No more free lunchAdapted from Bram Pitoyo/Flickr

  • Long-planned rules that seek to limit frivolous spending by municipalities are now formally in place and will kick in on 1 July.
  • Among the rules: no more free lunches at meetings attended only by municipal officials, and entertainment allowances limited to R2,000 per person per year.
  • Municipal cars will be limited to R700,000 and must do at least 120,000km before being replaced, and officials will have to take public transport when travelling.
  • For more stories, see www.businessinsider.co.za.

From 1 July municipalities will be allowed to spend a maximum of R700,000 on any car meant for the use of its political office-bearers – or less for mayors that do not earn at least R1 million per year.

Such a car will have to do at least 120,000 kilometres before being replaced, unless it suffers "a serious mechanical problem" and is in poor condition, and then only with a report saying so from the dealer.

But municipalities may not simply spend that maximum amount. Unless they can get a car cheaper, they must buy one via a national government deal for cars, and then only after making sure it wouldn't be cheaper to rent a car – and only after the council has been informed of the extent of service-delivery backlogs.

See also: These are South Africa's most financially independent municipalities – including Nkandla

Failure to do any of those things could see officials held liable for financial misconduct, with the chance of criminal sanction or being made to personally repay the money.

The detailed rules on cars – and consultants, credit cards, travel expenses, catering, and newspaper subscriptions – were formally gazetted on Friday after more than a year in draft form.

The rules, known as the Municipal Cost Containment Regulations 2019, will be in force until replaced, and as there are no provisions for increases in line with inflation, will gradually squeeze ever further the ability of local governments to spend money on cars and entertainment, where limits are set in hard rand values.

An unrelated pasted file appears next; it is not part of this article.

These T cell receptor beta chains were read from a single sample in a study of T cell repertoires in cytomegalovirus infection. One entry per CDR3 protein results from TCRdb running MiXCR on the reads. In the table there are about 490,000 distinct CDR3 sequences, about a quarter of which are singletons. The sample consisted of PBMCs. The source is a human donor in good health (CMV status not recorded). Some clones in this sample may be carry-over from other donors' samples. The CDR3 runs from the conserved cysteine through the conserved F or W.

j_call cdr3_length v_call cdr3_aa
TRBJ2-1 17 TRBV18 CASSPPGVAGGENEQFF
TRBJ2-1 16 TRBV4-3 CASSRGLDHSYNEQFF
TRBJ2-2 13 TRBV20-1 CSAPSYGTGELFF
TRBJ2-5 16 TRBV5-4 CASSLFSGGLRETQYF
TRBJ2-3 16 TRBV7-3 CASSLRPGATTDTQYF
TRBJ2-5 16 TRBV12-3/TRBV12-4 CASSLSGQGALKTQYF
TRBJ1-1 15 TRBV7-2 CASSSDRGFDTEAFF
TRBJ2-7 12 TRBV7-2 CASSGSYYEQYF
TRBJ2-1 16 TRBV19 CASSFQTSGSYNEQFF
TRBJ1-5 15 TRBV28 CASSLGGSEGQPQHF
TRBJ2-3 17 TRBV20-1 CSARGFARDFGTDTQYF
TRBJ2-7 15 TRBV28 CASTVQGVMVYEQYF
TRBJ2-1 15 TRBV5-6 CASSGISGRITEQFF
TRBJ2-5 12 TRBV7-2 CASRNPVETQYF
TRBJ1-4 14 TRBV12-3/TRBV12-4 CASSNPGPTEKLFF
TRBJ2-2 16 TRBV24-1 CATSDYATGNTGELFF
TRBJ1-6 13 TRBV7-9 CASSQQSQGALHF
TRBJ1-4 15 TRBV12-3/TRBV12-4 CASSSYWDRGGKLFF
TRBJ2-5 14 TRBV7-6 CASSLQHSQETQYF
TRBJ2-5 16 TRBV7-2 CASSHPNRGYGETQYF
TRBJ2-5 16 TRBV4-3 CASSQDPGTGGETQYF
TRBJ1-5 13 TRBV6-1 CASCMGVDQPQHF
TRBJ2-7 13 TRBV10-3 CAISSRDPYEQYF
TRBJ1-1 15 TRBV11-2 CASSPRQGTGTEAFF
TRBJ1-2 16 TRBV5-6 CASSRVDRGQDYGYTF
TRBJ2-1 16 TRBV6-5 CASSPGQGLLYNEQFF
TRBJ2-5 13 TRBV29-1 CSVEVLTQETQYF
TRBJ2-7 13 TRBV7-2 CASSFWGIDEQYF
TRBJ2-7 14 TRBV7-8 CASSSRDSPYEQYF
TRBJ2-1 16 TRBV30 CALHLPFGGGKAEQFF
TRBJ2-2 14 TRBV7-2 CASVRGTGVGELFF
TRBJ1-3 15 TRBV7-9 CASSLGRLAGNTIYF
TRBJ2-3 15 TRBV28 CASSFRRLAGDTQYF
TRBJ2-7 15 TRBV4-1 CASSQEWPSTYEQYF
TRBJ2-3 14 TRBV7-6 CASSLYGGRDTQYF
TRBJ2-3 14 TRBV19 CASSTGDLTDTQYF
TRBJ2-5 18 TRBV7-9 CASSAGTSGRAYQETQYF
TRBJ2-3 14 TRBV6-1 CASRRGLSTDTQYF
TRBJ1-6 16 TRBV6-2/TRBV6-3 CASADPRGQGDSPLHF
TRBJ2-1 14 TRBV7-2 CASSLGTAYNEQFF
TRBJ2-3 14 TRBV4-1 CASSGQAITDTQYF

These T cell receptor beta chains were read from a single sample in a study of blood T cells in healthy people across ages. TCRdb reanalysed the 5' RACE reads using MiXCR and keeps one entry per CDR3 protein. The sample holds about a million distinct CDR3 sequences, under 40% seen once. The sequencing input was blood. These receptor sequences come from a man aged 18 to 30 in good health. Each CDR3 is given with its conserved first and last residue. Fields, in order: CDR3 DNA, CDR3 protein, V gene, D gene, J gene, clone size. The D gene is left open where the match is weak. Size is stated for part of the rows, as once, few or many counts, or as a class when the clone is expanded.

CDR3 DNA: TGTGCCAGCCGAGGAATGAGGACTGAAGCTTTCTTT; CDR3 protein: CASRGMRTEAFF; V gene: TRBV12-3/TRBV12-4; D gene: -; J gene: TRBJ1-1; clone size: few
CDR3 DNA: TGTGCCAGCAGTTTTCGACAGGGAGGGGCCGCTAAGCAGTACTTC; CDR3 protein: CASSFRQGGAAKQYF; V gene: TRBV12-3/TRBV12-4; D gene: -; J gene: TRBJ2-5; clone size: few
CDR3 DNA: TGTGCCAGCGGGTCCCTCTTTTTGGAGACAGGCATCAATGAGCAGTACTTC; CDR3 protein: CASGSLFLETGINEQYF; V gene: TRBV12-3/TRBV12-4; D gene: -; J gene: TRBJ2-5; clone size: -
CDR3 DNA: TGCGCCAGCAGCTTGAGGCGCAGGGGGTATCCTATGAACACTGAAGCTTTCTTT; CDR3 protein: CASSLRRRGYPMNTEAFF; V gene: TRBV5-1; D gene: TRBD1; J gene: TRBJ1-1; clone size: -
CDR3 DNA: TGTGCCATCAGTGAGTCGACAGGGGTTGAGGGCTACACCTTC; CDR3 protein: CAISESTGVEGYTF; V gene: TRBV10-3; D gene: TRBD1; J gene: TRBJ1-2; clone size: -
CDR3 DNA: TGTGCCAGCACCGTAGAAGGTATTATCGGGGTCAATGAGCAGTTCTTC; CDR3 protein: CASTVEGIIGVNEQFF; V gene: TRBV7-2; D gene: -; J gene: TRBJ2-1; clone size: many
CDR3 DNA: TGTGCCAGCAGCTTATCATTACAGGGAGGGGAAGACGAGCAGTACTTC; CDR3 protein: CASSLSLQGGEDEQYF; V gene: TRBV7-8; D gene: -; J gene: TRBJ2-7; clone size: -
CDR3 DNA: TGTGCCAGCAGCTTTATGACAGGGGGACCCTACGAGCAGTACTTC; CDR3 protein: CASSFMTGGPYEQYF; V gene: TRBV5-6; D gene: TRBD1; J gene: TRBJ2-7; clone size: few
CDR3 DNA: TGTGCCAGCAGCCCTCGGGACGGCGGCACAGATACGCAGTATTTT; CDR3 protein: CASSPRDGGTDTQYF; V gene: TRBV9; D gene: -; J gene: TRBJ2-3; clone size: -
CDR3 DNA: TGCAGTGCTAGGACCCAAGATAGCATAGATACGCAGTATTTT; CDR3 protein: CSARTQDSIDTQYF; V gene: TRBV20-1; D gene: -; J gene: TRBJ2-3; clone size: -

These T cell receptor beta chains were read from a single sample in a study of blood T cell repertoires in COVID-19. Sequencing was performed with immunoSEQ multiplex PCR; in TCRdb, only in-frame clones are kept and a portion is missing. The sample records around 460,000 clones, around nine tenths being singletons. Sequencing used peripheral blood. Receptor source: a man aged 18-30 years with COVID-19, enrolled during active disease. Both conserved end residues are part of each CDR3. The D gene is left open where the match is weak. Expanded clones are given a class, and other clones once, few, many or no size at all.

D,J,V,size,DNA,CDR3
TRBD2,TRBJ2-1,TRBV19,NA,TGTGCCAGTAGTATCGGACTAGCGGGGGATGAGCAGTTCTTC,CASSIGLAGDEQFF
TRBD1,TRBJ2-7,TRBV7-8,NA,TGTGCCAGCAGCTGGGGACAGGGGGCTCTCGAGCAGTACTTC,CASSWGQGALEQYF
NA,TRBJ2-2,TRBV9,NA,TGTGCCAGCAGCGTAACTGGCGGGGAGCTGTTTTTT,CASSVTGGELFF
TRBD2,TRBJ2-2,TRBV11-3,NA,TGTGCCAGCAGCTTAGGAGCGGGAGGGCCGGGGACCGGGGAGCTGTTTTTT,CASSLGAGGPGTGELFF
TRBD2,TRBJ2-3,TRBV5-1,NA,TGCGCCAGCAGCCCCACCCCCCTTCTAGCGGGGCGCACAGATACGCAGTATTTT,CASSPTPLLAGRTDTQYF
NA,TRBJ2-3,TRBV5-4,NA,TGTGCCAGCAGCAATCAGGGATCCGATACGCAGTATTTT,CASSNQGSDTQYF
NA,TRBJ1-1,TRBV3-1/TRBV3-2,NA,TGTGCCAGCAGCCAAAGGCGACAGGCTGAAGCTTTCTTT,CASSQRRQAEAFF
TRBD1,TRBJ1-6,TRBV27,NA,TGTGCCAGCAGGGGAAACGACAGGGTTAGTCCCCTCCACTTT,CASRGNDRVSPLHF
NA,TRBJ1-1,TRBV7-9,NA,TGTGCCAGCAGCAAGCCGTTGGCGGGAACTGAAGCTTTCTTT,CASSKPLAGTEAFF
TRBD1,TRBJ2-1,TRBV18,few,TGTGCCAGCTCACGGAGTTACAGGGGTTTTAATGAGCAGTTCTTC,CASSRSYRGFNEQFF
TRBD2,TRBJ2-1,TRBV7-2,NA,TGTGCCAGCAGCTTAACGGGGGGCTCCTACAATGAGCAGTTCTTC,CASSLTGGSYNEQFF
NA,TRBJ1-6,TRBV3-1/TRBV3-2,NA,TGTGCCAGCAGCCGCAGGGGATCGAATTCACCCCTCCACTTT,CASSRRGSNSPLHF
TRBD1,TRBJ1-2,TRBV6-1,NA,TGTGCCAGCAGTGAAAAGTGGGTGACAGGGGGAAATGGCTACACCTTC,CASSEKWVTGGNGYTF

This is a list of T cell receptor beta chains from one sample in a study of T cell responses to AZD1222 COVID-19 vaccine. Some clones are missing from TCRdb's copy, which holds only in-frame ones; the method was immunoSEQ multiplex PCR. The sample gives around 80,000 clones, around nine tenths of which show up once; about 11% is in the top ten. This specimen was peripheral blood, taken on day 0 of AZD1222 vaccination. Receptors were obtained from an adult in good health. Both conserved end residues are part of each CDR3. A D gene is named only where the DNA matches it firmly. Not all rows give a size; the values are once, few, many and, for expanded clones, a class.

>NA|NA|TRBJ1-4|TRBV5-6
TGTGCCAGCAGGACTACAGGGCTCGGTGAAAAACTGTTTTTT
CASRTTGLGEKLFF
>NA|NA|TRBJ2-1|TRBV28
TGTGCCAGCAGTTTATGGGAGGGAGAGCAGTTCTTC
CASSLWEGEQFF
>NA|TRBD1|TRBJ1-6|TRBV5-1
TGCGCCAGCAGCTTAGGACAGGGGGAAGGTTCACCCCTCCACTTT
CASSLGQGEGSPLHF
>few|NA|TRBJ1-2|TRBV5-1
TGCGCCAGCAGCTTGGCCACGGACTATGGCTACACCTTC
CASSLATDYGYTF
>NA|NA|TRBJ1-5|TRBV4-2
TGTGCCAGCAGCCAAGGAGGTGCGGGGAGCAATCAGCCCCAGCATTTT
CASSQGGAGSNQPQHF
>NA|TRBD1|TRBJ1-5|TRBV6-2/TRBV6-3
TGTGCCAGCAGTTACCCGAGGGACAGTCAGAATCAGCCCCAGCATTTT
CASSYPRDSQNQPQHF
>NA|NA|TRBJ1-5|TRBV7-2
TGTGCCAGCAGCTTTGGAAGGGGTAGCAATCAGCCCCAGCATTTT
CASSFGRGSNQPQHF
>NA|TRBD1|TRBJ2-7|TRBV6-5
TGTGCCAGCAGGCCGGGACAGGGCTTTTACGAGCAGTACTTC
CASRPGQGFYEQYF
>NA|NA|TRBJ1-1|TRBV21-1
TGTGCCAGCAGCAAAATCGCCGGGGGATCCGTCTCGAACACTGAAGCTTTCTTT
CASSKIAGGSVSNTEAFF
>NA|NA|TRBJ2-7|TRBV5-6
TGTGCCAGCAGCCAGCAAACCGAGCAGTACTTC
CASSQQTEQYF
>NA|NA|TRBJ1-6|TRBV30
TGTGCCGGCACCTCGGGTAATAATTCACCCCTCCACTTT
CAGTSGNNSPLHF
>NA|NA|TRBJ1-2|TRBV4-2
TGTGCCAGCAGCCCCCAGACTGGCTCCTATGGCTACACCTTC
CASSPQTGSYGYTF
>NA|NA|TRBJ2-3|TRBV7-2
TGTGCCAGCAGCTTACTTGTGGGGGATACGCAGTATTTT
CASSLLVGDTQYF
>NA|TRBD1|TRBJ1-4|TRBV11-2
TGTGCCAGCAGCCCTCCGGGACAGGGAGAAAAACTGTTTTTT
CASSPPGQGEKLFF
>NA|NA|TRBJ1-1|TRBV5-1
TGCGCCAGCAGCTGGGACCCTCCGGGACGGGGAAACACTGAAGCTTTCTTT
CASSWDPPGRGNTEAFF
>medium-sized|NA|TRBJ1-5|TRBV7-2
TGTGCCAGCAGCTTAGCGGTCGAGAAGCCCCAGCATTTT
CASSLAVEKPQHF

Other notable rules that come into effect on 1 July include:

  • limits on the use of consultants, with requirements that their work be closely monitored;
  • a requirement that international travel to meetings and events be limited to "critical" events, and then only for officials directly involved in the subject matter;
  • a requirement that officials use public transport when travelling, unless hiring a car will be cheaper;
  • a ban on overnight accommodation for any travel less than 250 kilometres away;
  • a total ban on official credit cards;
  • a total ban on catering for meetings attended only by people employed by the municipality without written permission;
  • a limit of R2,000 per year on entertainment allowances for officials;
  • a limit on spending for farewell functions to the amount of petty cash allowed – and then only for officials who have either been with the municipality for at least 10 years or are retiring because of ill health;
  • newspaper subscriptions must be allowed to lapse, and may be replaced only if electronic subscriptions are not available and the publication is required for "professional purposes".

Although no guidance is provided on what would constitute too fancy a desk or chair, municipalities are also enjoined to "avoid expenditure on elaborate and expensive office furniture."

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